Mother's melanoma leads to Israeli device for early detection



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Ofir Aharon invented a new technology and put it on a patented scanner that shows the early deterioration of skin lesions before they become pigmented.

By Abigail Klein Leichman, Israel21c

Ofir Aharon was in the final year of his doctoral studies in electro-optics when his mother was diagnosed with melanoma.

Learning everything he could about this deadly form of skin cancer, Aharon came to the conclusion that more than half of malignant (usually soft) melanoma lesions are not diagnosed within the first two years after onset – at a stage where treatment could be life-saving.

"Doctors say that 50 percent of skin cancer begins to be innocent & # 39; and then it becomes cancer, but pathologists familiar with the structure of the tissue say that 95% of the lesions that look innocent have started as cancer. I wondered why there was not a tool that could show early deterioration of the lesions long before they became pigmented, "says Aharon to ISRAEL21c.

"I saw a vacuum here. I knew something was happening under the skin if it was becoming cancer. "

Aharon spoke with dermatology and electro-optics experts about his idea of ​​scanning subdermal skin lesions from different optical fields and using algorithms to extract the differences between the images in order to quantify minor distortions.

"My friends said," If you want to do a mitzvah for your mother, take her to the whole world. And then I started working, "recalls Aharon.

In 2015, he left his job as a researcher at KLA-Tencor to give full attention to scanner and algorithm development through his startup, Scade Medical, (http://scademedical.com) in a home-tested Israeli. Chief Scientist and the Israel Industrial R & D Foundation of Singapore (SIIRD).

The patented prototype of the startup, BlueSky, is based on the DOSI (differential optical spectral polarization imaging) technology that Aharon invented. He says it provides real-time data that is not available to dermatologists.

Seven lives saved in clinical trials

In preliminary clinical studies at Soroka Medical Center in Beersheva, DOSI technology achieved a detection rate of 100 percent in 77 skin lesions. A 139 proof-of-concept (POC) study of 139 lesions, performed at five clinics in Jerusalem, Rome and Texas, showed approximately 92% specificity and 100% sensitivity.

The new method was about four times better than the current histology method of standard dermoscopy, says Aharon.

"We've saved seven lives at the clinics where we tested our device," he says.

"A 25-year-old woman who agreed to participate in a DOSI examination said she had a wart on her leg for many years. They scanned with my machine and I saw a distortion. "

Although five dermatologists believed that the mole was harmless, Aharon persuaded them to remove it for a more detailed examination.

"It turned out to be melanoma at an advanced stage. In other weeks, the tissue would have metastasized. Without the DOSI method, she would be dead now, "says Aharon.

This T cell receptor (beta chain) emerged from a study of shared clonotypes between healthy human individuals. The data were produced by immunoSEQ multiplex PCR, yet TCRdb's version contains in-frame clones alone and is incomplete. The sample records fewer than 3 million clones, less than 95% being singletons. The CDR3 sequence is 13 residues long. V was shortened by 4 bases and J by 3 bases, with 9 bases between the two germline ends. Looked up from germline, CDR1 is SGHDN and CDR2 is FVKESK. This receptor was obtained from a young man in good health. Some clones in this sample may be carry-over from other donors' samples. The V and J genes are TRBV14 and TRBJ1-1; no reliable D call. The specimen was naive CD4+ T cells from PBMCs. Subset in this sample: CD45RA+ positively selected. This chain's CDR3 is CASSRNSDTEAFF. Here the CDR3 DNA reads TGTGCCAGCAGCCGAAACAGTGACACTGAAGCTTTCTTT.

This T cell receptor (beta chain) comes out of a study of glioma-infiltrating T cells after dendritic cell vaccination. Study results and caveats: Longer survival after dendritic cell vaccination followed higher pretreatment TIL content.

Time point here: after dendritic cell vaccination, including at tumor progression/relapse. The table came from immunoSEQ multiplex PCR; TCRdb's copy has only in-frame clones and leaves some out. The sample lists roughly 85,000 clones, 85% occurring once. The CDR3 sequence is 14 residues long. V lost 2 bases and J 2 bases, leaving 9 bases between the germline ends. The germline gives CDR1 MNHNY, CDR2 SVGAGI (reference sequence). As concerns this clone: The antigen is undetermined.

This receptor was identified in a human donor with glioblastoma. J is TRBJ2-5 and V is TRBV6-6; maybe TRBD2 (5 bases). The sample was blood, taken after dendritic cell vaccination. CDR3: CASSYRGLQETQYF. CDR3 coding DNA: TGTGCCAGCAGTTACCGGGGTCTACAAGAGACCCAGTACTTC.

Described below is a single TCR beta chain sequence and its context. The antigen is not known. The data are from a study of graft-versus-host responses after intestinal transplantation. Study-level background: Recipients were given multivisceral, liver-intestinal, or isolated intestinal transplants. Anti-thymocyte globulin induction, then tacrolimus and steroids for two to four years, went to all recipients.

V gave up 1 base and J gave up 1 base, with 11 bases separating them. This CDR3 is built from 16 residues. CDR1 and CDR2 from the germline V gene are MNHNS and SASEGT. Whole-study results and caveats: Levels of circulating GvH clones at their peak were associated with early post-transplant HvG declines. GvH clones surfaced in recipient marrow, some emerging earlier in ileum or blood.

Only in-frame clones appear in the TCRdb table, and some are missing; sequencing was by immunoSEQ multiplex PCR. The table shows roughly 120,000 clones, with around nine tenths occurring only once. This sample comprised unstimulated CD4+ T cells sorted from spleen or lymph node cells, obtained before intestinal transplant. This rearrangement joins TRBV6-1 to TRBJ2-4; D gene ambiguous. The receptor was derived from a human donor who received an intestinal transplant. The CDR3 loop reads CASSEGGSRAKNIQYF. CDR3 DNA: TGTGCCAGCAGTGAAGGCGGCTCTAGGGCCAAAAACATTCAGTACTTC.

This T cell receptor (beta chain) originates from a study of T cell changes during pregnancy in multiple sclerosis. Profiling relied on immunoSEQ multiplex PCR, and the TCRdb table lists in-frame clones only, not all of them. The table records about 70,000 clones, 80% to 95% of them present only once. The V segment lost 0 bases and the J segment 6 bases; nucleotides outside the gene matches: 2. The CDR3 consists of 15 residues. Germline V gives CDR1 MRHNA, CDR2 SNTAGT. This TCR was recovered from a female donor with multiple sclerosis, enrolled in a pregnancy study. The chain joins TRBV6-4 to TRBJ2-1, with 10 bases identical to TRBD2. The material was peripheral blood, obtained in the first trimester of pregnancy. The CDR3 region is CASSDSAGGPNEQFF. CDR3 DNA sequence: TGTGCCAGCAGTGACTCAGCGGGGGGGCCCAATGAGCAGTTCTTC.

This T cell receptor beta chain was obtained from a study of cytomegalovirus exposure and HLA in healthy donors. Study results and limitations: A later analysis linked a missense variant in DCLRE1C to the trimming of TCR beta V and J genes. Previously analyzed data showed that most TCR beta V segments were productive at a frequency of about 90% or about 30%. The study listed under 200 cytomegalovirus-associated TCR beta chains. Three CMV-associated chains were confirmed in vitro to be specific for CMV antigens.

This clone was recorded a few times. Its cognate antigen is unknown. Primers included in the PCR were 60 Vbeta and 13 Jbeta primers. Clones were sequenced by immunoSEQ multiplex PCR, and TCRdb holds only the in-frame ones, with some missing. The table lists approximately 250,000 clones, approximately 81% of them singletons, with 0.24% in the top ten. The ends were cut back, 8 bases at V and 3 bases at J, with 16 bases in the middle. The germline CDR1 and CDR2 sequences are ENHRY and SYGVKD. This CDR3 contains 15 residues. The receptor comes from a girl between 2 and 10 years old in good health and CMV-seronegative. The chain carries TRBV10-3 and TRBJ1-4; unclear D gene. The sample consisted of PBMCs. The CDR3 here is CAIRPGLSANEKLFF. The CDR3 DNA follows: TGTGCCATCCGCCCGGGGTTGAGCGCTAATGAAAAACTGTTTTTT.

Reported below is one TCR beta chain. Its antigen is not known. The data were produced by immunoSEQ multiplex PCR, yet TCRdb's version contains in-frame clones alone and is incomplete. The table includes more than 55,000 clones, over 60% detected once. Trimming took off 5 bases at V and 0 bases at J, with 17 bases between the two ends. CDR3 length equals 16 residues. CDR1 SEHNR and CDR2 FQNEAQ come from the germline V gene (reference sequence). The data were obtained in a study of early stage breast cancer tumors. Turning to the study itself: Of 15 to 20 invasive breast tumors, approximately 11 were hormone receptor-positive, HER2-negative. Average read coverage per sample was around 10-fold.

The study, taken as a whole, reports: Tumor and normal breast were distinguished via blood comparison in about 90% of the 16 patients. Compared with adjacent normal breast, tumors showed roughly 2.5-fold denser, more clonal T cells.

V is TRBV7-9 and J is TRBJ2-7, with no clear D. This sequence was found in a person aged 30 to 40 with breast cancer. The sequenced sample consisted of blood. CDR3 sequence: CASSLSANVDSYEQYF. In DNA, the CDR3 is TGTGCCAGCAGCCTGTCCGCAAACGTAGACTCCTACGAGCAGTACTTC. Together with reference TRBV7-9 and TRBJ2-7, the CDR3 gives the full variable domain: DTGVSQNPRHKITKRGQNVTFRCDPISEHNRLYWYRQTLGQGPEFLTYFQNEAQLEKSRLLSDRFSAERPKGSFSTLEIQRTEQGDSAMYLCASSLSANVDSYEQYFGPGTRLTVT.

Avner Shemer, a dermatologist at Sheba Medical Center in Tel HaShomer, believes the BlueSky prototype shows great potential to help dermatologists make a safer melanoma diagnosis and may even be used at home by patients to check their own signs.

"Every two days, patients come to my clinic asking to be screened for skin cancer," Shemer says. ISRAEL21c. The main tool to do this is a dermoscope, but a biopsy is needed if a mark looks suspicious.

"The invention of Ofir is the first dynamic dermoscope," he says. "He sees polarized ions inside the mole that move differently than in a benign mole. It's a unique system and it's very smart. "

A market of US $ 1 billion

According to the World Health Organization, about 132,000 new cases of melanoma are diagnosed worldwide each year. Melanoma kills about one American every hour and is particularly prevalent in Australia and New Zealand. These are three of the seven countries where DOSI is patented.

Scade Medical is led by a multidisciplinary team of businessmen and executives from the medical device industry, along with an advisory board of dermatologists and surgeons. Dr. Leon Gilead, senior skin surgeon at Shaare Zedek Medical Center in Jerusalem, is the company's medical director.

To achieve Aharon's goal of becoming the gold standard for early detection of melanoma, Scade Medical is forming a board of directors and preparing to raise between $ 3 million and $ 5 million to develop the BlueSky prototype and initiate clinical trials for FDA approval. (USA), CE (Europe) and MDSAP (Canada).

Aharon says the total addressable market for dermatology devices is more than $ 1 billion in the US alone.

He sees a number of possible additional uses for the handheld scanner, which should have an adapter for use with a cloud-connected smartphone that serves as an artificial intelligence (AI) database to detect new skin cancer patterns.

"The technology also has the potential to mark the margins of the lesions, avoiding unnecessary procedures for repeated excision, scars and skin implants," he explains.

"In a third stage, Scade will expand its first clinical indication to encompass non-melanoma skin cancers. Finally, Scade will launch the state-approved home device that will promote self-examination and early treatment of skin cancer, allowing dermatologists to follow the distortions of their patients on their own terms and time. "

The company has initiated preliminary discussions with potential opinion leaders from the US, Germany, France, Italy, England and Israel and is seeking collaborations around the world.

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cancer treatmentIndustrial Medical Practice Israeli Open

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